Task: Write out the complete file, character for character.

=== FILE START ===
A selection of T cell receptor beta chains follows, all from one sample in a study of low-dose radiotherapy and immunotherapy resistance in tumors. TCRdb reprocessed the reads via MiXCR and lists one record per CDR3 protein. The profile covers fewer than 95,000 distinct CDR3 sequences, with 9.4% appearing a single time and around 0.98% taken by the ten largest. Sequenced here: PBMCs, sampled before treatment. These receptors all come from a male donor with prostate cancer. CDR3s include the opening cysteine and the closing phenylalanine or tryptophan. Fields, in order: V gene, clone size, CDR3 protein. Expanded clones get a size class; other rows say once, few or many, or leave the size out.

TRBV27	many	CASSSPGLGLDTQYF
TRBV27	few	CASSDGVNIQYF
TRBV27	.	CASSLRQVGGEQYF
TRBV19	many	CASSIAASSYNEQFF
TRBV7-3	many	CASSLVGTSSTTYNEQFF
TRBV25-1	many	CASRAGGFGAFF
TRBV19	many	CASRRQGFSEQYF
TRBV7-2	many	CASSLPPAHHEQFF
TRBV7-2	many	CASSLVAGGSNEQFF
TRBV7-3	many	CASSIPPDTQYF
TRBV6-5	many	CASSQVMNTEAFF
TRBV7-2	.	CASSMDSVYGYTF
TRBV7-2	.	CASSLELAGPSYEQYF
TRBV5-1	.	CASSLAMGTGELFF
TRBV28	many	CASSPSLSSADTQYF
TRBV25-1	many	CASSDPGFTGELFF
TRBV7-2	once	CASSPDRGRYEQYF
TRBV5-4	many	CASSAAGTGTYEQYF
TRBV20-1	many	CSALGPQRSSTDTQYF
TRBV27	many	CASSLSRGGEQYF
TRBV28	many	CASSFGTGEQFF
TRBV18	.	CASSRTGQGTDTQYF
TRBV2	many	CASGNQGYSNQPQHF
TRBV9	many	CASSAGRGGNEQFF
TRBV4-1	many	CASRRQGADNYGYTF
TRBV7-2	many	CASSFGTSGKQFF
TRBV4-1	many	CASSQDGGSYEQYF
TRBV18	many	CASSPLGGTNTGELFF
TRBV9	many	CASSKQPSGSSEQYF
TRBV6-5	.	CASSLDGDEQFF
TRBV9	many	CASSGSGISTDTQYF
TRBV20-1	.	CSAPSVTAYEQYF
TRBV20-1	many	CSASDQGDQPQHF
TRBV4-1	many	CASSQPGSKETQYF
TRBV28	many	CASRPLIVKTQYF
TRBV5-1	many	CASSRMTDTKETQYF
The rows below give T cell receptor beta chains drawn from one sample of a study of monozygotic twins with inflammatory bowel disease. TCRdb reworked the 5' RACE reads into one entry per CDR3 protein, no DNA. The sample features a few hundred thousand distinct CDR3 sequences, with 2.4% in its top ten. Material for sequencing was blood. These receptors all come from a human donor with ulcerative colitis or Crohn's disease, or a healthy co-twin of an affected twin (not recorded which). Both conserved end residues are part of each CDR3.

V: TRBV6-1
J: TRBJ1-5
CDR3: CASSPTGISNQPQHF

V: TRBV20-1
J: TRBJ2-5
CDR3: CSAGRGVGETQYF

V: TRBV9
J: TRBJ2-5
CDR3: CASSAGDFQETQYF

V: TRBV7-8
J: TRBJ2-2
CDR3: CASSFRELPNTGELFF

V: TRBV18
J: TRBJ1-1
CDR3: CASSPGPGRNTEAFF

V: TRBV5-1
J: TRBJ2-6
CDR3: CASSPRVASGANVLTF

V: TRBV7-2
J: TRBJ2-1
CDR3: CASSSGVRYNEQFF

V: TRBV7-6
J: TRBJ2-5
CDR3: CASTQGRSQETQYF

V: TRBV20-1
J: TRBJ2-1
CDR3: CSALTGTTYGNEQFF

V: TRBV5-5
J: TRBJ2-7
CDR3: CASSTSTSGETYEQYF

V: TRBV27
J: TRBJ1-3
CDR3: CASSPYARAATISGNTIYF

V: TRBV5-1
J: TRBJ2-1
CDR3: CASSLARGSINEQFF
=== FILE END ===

A selection of T cell receptor beta chains follows, all from one sample in a study of low-dose radiotherapy and immunotherapy resistance in tumors. TCRdb reprocessed the reads via MiXCR and lists one record per CDR3 protein. The profile covers fewer than 95,000 distinct CDR3 sequences, with 9.4% appearing a single time and around 0.98% taken by the ten largest. Sequenced here: PBMCs, sampled before treatment. These receptors all come from a male donor with prostate cancer. CDR3s include the opening cysteine and the closing phenylalanine or tryptophan. Fields, in order: V gene, clone size, CDR3 protein. Expanded clones get a size class; other rows say once, few or many, or leave the size out.

TRBV27	many	CASSSPGLGLDTQYF
TRBV27	few	CASSDGVNIQYF
TRBV27	.	CASSLRQVGGEQYF
TRBV19	many	CASSIAASSYNEQFF
TRBV7-3	many	CASSLVGTSSTTYNEQFF
TRBV25-1	many	CASRAGGFGAFF
TRBV19	many	CASRRQGFSEQYF
TRBV7-2	many	CASSLPPAHHEQFF
TRBV7-2	many	CASSLVAGGSNEQFF
TRBV7-3	many	CASSIPPDTQYF
TRBV6-5	many	CASSQVMNTEAFF
TRBV7-2	.	CASSMDSVYGYTF
TRBV7-2	.	CASSLELAGPSYEQYF
TRBV5-1	.	CASSLAMGTGELFF
TRBV28	many	CASSPSLSSADTQYF
TRBV25-1	many	CASSDPGFTGELFF
TRBV7-2	once	CASSPDRGRYEQYF
TRBV5-4	many	CASSAAGTGTYEQYF
TRBV20-1	many	CSALGPQRSSTDTQYF
TRBV27	many	CASSLSRGGEQYF
TRBV28	many	CASSFGTGEQFF
TRBV18	.	CASSRTGQGTDTQYF
TRBV2	many	CASGNQGYSNQPQHF
TRBV9	many	CASSAGRGGNEQFF
TRBV4-1	many	CASRRQGADNYGYTF
TRBV7-2	many	CASSFGTSGKQFF
TRBV4-1	many	CASSQDGGSYEQYF
TRBV18	many	CASSPLGGTNTGELFF
TRBV9	many	CASSKQPSGSSEQYF
TRBV6-5	.	CASSLDGDEQFF
TRBV9	many	CASSGSGISTDTQYF
TRBV20-1	.	CSAPSVTAYEQYF
TRBV20-1	many	CSASDQGDQPQHF
TRBV4-1	many	CASSQPGSKETQYF
TRBV28	many	CASRPLIVKTQYF
TRBV5-1	many	CASSRMTDTKETQYF
The rows below give T cell receptor beta chains drawn from one sample of a study of monozygotic twins with inflammatory bowel disease. TCRdb reworked the 5' RACE reads into one entry per CDR3 protein, no DNA. The sample features a few hundred thousand distinct CDR3 sequences, with 2.4% in its top ten. Material for sequencing was blood. These receptors all come from a human donor with ulcerative colitis or Crohn's disease, or a healthy co-twin of an affected twin (not recorded which). Both conserved end residues are part of each CDR3.

V: TRBV6-1
J: TRBJ1-5
CDR3: CASSPTGISNQPQHF

V: TRBV20-1
J: TRBJ2-5
CDR3: CSAGRGVGETQYF

V: TRBV9
J: TRBJ2-5
CDR3: CASSAGDFQETQYF

V: TRBV7-8
J: TRBJ2-2
CDR3: CASSFRELPNTGELFF

V: TRBV18
J: TRBJ1-1
CDR3: CASSPGPGRNTEAFF

V: TRBV5-1
J: TRBJ2-6
CDR3: CASSPRVASGANVLTF

V: TRBV7-2
J: TRBJ2-1
CDR3: CASSSGVRYNEQFF

V: TRBV7-6
J: TRBJ2-5
CDR3: CASTQGRSQETQYF

V: TRBV20-1
J: TRBJ2-1
CDR3: CSALTGTTYGNEQFF

V: TRBV5-5
J: TRBJ2-7
CDR3: CASSTSTSGETYEQYF

V: TRBV27
J: TRBJ1-3
CDR3: CASSPYARAATISGNTIYF

V: TRBV5-1
J: TRBJ2-1
CDR3: CASSLARGSINEQFF